This achievement could not have been possible without the vital partnerships that contributed to the development of the vaccine. U.S. agencies financially supported MenAfriVac, provided technical expertise and participated in clinical studies of the vaccine.

Continued partnerships could lead to solutions for other diseases around the world and have a positive impact on global health.

Emily Ednoff

Sources: Gavi, PATH
Photo: Flickr

meningitis_A_vaccineA new report published in Clinical Infectious Diseases suggests that meningitis A is nearly eliminated in Africa.

We can thank a vaccine developed only five years ago. It was produced to help curb meningitis A, a strain that only impacts Africa.

The need to create the vaccine became apparent in 1996 when more than 250,000 people became infected with the disease and 25,000 people died.

While meningitis can be fatal, prevention is possible. Brown University estimates that a simple vaccination can prevent up to 70 percent of meningitis bacteria strains.

However, for those living in impoverished conditions, accessing life-saving medications may not always be possible. In 2010, the United Nations reported that approximately 28 million people in sub-Saharan Africa lived on less than $1.25 per day.

The meningitis epidemic prompted action from African health ministers. Answering that call was the Serum Institute of India, which produced a low-cost vaccine that only costs 50 cents a dose.

The vaccine was made possible in large part to the generosity of the Bill and Melinda Gates Foundation that provided $70 million to initiate its development.meningitis_A_vaccine

“The disease is highly feared on the continent; it can kill or cause severe brain damage within hours,” the World Health Organization (WHO) said.

“But just 5 years after an affordable meningitis A vaccine was introduced, its use has led to the control and near elimination of the deadly meningitis A disease in the African ‘meningitis belt’ stretching across the continent from Senegal to Ethiopia.”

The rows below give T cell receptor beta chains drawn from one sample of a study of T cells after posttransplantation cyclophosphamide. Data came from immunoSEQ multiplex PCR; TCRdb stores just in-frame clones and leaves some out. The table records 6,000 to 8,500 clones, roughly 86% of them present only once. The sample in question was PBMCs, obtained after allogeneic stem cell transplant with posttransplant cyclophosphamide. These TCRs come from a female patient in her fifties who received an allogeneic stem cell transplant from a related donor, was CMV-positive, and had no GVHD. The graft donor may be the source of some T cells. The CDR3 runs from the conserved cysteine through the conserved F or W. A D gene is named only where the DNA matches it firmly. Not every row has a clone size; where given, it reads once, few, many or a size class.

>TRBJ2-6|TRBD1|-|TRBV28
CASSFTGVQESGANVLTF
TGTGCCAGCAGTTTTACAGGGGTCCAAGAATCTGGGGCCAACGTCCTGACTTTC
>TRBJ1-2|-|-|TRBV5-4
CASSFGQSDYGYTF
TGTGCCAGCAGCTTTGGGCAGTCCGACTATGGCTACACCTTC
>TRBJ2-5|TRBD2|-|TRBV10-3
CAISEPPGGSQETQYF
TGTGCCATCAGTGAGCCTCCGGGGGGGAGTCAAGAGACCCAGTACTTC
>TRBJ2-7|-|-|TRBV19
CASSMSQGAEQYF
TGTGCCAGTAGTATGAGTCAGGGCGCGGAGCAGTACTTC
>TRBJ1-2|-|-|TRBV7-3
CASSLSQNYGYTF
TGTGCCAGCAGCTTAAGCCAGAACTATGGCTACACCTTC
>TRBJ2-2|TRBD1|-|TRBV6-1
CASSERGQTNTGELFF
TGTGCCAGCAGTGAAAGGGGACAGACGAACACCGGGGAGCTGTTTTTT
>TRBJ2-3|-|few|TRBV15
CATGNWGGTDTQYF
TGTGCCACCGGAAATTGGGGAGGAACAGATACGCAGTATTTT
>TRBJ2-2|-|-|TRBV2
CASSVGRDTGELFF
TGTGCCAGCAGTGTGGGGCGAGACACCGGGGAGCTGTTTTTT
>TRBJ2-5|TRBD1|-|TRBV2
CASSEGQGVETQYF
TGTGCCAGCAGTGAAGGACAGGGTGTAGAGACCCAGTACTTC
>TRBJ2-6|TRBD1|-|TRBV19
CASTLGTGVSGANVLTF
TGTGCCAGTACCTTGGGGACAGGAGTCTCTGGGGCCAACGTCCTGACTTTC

The success of the vaccine is incredible. In 2013, WHO revealed that there were only four laboratory-confirmed cases across the 26 countries in Africa’s “meningitis belt.”

“We have nearly eliminated meningitis A epidemics from Africa, but the fact is the job is not yet done,” said Dr. Jean-Marie Okwo-Bele, WHO’s director of Immunization, Vaccines and Biologicals. “Our dramatic gains against meningitis A through mass vaccination campaign will be jeopardized unless countries maintain a high level of protection by incorporating the meningitis A vaccine into their routine childhood immunization schedules.”

The vaccine does more than prevent the deadly meningitis A strain. A WHO study suggests “90 percent of people who received the vaccine still have the antibodies 5 years later.” Additionally, an added benefit is a protective boost against tetanus.

According to the WHO, more than 237 million people across 16 countries have been treated. However, 10 additional countries still need to implement the vaccination.

Alyson Atondo

Sources: UN 1, Columbia University, University of Minnesota Twin Cities, UN 2
Photo: Flickr, Pixabay